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Neutra’s 900-square-foot McIntosh house

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By David A. Keeps

You could say that architect John Bertram lives and breathes Richard Neutra. In the past decade, he has renovated significant residences by modernist Neutra (1892-1970), one of Southern California’s first starchitects. His personal residence is one of Neutra’s lesser-known works, the split-level, 900-square-foot McIntosh house, built in 1939 in Silver Lake.

“For me, modernism was a high water mark of architecture and Neutra established a rigorous set of rules for designing houses that are clear, precise, linear and dynamic,” Bertram says. “In Los Angeles, where the climate permitted it, his integration of indoor and outdoor spaces set a standard that people still look for in houses today.”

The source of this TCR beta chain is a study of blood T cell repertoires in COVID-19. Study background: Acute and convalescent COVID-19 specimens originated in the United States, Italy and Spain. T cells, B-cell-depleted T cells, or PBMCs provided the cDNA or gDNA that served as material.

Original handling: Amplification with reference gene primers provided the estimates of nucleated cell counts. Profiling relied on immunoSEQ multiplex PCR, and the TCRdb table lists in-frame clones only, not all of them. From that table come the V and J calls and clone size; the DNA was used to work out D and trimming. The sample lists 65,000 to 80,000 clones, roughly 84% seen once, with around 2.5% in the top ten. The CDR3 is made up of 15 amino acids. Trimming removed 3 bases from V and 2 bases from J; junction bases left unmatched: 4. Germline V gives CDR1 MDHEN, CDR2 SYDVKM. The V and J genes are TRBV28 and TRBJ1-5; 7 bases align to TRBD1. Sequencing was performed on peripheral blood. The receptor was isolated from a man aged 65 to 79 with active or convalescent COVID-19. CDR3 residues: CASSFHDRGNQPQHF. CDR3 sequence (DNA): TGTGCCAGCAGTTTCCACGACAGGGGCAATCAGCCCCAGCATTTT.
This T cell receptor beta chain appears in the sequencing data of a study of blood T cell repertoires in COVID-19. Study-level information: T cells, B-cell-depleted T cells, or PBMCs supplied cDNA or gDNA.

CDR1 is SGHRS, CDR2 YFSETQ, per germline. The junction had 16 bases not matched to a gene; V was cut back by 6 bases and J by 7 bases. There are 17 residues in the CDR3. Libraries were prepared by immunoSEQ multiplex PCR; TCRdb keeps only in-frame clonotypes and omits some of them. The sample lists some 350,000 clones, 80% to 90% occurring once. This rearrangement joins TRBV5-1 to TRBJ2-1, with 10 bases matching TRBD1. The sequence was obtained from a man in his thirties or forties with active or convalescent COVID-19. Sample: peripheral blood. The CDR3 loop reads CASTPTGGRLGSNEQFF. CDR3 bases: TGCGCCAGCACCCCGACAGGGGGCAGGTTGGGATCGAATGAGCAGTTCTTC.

Here Bertram sits in the living room, which has two long window walls delineated by a built-in L-shaped banquette, writing desk and bookcase made of mahogany. Despite these thoughtful, space-saving appointments, the redwood-clad house “has a strange rusticity to it,” Bertram says. “It’s almost like a cabin.”
(Christine House / For The Times)

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